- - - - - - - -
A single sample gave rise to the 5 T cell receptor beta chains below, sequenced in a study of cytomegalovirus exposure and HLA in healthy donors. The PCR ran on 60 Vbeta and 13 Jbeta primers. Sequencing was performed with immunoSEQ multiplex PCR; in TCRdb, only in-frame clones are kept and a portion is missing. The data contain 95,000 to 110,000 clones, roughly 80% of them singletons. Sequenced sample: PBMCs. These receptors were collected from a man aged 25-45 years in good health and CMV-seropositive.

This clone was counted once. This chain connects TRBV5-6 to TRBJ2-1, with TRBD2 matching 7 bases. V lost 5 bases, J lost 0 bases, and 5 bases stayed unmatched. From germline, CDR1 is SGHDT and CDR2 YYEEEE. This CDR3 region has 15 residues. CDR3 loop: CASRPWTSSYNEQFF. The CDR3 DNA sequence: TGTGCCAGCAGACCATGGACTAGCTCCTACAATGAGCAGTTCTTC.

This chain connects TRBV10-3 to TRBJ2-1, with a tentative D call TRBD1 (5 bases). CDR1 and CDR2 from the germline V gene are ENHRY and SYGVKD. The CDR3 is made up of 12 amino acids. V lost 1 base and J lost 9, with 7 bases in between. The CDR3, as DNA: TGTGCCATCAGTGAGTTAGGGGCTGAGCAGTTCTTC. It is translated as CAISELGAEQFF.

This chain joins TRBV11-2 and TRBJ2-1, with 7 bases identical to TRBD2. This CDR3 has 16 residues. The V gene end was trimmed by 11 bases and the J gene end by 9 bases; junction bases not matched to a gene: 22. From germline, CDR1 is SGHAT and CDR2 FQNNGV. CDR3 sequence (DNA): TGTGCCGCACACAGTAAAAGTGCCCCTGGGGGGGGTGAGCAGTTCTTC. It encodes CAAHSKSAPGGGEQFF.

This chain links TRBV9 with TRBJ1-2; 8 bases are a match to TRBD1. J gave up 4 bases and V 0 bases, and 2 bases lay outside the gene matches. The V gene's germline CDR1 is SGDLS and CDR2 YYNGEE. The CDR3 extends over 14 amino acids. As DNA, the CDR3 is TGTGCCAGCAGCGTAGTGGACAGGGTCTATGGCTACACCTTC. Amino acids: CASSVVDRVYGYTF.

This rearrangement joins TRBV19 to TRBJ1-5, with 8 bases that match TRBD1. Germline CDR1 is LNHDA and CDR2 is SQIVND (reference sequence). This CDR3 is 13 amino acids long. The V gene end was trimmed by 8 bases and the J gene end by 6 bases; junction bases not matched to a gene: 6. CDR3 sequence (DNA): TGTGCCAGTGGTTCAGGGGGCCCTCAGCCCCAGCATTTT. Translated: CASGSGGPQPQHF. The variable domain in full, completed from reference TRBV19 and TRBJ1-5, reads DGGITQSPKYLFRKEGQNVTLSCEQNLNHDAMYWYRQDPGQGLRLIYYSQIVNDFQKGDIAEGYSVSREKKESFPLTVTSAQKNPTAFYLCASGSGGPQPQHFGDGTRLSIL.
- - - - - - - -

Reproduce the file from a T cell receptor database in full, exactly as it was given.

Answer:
A single sample gave rise to the 5 T cell receptor beta chains below, sequenced in a study of cytomegalovirus exposure and HLA in healthy donors. The PCR ran on 60 Vbeta and 13 Jbeta primers. Sequencing was performed with immunoSEQ multiplex PCR; in TCRdb, only in-frame clones are kept and a portion is missing. The data contain 95,000 to 110,000 clones, roughly 80% of them singletons. Sequenced sample: PBMCs. These receptors were collected from a man aged 25-45 years in good health and CMV-seropositive.

This clone was counted once. This chain connects TRBV5-6 to TRBJ2-1, with TRBD2 matching 7 bases. V lost 5 bases, J lost 0 bases, and 5 bases stayed unmatched. From germline, CDR1 is SGHDT and CDR2 YYEEEE. This CDR3 region has 15 residues. CDR3 loop: CASRPWTSSYNEQFF. The CDR3 DNA sequence: TGTGCCAGCAGACCATGGACTAGCTCCTACAATGAGCAGTTCTTC.

This chain connects TRBV10-3 to TRBJ2-1, with a tentative D call TRBD1 (5 bases). CDR1 and CDR2 from the germline V gene are ENHRY and SYGVKD. The CDR3 is made up of 12 amino acids. V lost 1 base and J lost 9, with 7 bases in between. The CDR3, as DNA: TGTGCCATCAGTGAGTTAGGGGCTGAGCAGTTCTTC. It is translated as CAISELGAEQFF.

This chain joins TRBV11-2 and TRBJ2-1, with 7 bases identical to TRBD2. This CDR3 has 16 residues. The V gene end was trimmed by 11 bases and the J gene end by 9 bases; junction bases not matched to a gene: 22. From germline, CDR1 is SGHAT and CDR2 FQNNGV. CDR3 sequence (DNA): TGTGCCGCACACAGTAAAAGTGCCCCTGGGGGGGGTGAGCAGTTCTTC. It encodes CAAHSKSAPGGGEQFF.

This chain links TRBV9 with TRBJ1-2; 8 bases are a match to TRBD1. J gave up 4 bases and V 0 bases, and 2 bases lay outside the gene matches. The V gene's germline CDR1 is SGDLS and CDR2 YYNGEE. The CDR3 extends over 14 amino acids. As DNA, the CDR3 is TGTGCCAGCAGCGTAGTGGACAGGGTCTATGGCTACACCTTC. Amino acids: CASSVVDRVYGYTF.

This rearrangement joins TRBV19 to TRBJ1-5, with 8 bases that match TRBD1. Germline CDR1 is LNHDA and CDR2 is SQIVND (reference sequence). This CDR3 is 13 amino acids long. The V gene end was trimmed by 8 bases and the J gene end by 6 bases; junction bases not matched to a gene: 6. CDR3 sequence (DNA): TGTGCCAGTGGTTCAGGGGGCCCTCAGCCCCAGCATTTT. Translated: CASGSGGPQPQHF. The variable domain in full, completed from reference TRBV19 and TRBJ1-5, reads DGGITQSPKYLFRKEGQNVTLSCEQNLNHDAMYWYRQDPGQGLRLIYYSQIVNDFQKGDIAEGYSVSREKKESFPLTVTSAQKNPTAFYLCASGSGGPQPQHFGDGTRLSIL.